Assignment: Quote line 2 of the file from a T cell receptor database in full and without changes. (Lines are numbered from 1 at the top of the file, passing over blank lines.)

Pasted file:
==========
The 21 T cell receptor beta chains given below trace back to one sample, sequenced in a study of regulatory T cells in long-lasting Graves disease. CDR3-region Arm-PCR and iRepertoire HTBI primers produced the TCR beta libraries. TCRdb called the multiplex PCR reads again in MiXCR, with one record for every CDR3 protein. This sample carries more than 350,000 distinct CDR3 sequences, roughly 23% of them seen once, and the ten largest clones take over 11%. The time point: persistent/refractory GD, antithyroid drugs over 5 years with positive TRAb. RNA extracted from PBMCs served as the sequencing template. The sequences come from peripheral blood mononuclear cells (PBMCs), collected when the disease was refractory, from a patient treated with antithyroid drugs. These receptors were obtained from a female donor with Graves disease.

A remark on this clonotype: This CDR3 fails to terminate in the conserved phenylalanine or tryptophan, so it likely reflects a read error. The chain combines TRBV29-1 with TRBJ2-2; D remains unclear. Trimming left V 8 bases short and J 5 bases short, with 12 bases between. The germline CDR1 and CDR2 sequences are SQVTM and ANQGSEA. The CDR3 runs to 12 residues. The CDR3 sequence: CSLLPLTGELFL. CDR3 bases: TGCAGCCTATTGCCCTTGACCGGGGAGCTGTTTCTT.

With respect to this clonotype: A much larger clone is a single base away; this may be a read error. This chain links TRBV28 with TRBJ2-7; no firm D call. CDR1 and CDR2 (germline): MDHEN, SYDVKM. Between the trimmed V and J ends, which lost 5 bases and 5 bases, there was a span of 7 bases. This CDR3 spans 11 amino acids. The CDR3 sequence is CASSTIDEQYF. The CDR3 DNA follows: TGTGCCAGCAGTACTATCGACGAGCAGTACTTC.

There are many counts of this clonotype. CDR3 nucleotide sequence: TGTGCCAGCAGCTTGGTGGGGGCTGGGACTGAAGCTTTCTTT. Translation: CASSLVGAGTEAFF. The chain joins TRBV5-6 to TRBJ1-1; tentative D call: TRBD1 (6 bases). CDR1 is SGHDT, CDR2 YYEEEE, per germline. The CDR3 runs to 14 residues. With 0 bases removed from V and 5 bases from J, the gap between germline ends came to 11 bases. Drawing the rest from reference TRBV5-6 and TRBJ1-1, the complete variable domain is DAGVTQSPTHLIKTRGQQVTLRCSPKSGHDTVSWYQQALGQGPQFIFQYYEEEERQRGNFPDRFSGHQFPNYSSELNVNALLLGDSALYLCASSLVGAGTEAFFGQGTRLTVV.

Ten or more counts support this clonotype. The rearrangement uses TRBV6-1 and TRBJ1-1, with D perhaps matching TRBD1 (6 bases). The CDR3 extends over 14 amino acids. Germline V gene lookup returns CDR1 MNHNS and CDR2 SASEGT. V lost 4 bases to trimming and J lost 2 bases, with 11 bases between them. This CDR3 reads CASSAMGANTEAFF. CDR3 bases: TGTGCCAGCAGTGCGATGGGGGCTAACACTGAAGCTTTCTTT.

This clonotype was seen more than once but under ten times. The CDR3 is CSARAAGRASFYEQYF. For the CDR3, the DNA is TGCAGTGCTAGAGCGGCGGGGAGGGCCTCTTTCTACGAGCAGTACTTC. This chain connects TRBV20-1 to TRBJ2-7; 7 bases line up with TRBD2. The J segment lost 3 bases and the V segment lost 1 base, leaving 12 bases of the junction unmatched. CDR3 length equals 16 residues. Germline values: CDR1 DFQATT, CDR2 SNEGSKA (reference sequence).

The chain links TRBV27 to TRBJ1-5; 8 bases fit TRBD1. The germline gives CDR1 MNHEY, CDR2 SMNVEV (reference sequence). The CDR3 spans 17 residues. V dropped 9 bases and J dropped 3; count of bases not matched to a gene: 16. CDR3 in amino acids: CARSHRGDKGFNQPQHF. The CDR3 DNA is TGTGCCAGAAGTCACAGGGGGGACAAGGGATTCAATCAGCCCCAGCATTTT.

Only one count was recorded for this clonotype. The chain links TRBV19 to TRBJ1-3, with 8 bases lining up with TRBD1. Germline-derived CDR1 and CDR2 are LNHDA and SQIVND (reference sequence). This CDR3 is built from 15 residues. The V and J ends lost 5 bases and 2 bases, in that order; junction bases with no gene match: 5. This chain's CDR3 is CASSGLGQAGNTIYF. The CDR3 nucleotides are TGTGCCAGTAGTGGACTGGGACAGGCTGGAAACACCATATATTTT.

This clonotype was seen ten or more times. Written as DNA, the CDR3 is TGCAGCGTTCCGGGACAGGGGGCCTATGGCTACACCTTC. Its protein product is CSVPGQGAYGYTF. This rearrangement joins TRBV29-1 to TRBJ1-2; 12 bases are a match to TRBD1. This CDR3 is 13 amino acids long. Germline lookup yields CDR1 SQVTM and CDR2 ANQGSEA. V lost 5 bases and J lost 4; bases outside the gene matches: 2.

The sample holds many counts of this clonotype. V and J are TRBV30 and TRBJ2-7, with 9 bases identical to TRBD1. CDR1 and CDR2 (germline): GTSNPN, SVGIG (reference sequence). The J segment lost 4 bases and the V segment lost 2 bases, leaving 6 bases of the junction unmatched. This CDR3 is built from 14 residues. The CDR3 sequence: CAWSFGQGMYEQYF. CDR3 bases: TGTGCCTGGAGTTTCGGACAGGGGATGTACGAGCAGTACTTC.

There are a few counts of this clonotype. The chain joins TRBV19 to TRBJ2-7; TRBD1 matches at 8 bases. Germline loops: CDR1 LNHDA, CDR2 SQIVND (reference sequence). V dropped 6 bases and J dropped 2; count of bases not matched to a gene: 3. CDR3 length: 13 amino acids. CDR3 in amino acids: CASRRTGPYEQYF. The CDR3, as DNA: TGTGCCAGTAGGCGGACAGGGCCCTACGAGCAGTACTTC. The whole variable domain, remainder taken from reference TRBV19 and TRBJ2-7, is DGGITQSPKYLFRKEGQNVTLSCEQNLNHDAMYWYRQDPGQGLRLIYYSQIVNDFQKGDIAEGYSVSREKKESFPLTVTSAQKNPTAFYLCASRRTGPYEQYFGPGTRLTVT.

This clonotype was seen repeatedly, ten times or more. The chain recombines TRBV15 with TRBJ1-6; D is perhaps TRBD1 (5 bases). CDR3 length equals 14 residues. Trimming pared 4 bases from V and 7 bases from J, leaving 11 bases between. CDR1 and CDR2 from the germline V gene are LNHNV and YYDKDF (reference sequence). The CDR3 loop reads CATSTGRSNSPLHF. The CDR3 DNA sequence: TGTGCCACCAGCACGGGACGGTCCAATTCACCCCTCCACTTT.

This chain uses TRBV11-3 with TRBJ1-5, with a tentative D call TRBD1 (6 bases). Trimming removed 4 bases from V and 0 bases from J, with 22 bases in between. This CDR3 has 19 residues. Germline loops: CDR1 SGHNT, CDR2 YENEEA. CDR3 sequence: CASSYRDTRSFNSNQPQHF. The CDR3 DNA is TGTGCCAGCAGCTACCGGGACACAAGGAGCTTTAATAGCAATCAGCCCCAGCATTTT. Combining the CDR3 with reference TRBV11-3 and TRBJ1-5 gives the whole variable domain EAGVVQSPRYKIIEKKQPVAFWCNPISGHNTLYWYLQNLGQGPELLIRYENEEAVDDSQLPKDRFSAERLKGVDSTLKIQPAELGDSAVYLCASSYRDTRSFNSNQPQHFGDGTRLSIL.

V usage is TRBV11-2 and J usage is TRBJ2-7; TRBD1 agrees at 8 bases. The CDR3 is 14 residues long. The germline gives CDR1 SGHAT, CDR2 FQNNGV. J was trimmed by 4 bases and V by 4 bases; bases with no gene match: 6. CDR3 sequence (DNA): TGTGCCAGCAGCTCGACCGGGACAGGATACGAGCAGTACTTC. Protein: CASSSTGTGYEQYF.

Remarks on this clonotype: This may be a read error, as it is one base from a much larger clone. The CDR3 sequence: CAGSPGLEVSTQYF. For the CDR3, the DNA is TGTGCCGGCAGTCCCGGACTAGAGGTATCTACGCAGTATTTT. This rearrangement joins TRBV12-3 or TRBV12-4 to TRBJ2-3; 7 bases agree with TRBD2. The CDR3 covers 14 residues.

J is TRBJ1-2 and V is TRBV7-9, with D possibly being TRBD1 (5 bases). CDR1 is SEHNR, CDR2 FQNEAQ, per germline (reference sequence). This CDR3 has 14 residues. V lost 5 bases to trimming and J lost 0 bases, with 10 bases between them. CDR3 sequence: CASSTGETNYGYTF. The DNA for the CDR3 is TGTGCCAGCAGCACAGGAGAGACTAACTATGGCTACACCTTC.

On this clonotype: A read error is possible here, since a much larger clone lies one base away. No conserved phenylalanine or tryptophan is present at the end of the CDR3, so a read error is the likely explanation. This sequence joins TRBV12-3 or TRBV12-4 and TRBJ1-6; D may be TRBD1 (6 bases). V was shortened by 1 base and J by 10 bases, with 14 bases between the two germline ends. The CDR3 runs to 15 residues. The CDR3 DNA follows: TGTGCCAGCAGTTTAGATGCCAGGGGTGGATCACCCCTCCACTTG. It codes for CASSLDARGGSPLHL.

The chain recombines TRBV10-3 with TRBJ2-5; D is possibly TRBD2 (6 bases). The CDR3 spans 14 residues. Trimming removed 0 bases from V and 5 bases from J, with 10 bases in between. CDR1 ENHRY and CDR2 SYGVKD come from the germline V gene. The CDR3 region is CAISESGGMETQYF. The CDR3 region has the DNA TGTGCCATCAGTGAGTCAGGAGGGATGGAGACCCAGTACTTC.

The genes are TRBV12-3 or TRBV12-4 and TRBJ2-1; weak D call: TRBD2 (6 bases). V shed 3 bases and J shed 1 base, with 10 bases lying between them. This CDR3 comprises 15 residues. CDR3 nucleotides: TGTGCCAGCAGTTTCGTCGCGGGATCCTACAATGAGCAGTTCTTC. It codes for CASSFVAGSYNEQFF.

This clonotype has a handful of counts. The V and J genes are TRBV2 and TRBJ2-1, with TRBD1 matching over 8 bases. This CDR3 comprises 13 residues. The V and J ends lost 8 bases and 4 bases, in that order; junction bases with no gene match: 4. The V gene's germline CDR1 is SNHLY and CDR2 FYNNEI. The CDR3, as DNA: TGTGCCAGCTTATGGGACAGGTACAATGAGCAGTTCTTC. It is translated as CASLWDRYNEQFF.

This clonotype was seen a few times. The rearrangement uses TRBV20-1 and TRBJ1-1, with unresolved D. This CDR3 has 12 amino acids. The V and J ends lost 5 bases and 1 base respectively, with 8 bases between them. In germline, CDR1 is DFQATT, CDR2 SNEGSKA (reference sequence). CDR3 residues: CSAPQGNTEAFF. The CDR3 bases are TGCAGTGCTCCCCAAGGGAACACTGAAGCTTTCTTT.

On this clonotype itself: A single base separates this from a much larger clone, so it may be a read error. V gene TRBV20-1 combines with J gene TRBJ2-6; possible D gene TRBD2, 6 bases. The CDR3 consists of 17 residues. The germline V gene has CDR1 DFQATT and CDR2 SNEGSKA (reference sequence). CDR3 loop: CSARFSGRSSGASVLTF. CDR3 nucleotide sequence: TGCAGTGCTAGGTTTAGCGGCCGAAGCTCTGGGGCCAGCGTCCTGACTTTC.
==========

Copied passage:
A remark on this clonotype: This CDR3 fails to terminate in the conserved phenylalanine or tryptophan, so it likely reflects a read error. The chain combines TRBV29-1 with TRBJ2-2; D remains unclear. Trimming left V 8 bases short and J 5 bases short, with 12 bases between. The germline CDR1 and CDR2 sequences are SQVTM and ANQGSEA. The CDR3 runs to 12 residues. The CDR3 sequence: CSLLPLTGELFL. CDR3 bases: TGCAGCCTATTGCCCTTGACCGGGGAGCTGTTTCTT.